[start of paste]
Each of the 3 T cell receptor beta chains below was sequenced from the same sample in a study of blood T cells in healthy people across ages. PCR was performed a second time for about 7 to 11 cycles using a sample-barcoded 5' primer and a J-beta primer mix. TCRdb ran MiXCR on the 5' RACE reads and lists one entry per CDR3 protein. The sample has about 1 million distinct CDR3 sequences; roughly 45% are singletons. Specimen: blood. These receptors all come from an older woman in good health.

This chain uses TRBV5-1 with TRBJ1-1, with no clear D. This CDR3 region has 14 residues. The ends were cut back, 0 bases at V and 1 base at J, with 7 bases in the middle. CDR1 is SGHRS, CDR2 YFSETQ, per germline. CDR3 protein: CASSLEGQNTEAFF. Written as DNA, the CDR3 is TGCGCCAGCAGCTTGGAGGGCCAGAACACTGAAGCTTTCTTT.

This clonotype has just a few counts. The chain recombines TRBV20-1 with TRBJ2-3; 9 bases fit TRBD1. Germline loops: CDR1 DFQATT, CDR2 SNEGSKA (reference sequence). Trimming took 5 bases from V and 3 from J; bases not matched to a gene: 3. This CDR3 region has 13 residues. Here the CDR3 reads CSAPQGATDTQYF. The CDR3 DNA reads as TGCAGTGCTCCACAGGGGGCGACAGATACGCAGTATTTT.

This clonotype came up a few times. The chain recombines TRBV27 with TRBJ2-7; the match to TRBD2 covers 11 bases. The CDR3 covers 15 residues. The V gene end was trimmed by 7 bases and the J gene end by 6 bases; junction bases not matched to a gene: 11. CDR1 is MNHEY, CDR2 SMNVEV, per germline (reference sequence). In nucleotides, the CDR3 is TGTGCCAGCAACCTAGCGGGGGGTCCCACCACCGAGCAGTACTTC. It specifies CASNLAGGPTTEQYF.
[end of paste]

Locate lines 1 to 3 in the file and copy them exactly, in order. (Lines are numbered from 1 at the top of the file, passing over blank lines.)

Each of the 3 T cell receptor beta chains below was sequenced from the same sample in a study of blood T cells in healthy people across ages. PCR was performed a second time for about 7 to 11 cycles using a sample-barcoded 5' primer and a J-beta primer mix. TCRdb ran MiXCR on the 5' RACE reads and lists one entry per CDR3 protein. The sample has about 1 million distinct CDR3 sequences; roughly 45% are singletons. Specimen: blood. These receptors all come from an older woman in good health.

This chain uses TRBV5-1 with TRBJ1-1, with no clear D. This CDR3 region has 14 residues. The ends were cut back, 0 bases at V and 1 base at J, with 7 bases in the middle. CDR1 is SGHRS, CDR2 YFSETQ, per germline. CDR3 protein: CASSLEGQNTEAFF. Written as DNA, the CDR3 is TGCGCCAGCAGCTTGGAGGGCCAGAACACTGAAGCTTTCTTT.

This clonotype has just a few counts. The chain recombines TRBV20-1 with TRBJ2-3; 9 bases fit TRBD1. Germline loops: CDR1 DFQATT, CDR2 SNEGSKA (reference sequence). Trimming took 5 bases from V and 3 from J; bases not matched to a gene: 3. This CDR3 region has 13 residues. Here the CDR3 reads CSAPQGATDTQYF. The CDR3 DNA reads as TGCAGTGCTCCACAGGGGGCGACAGATACGCAGTATTTT.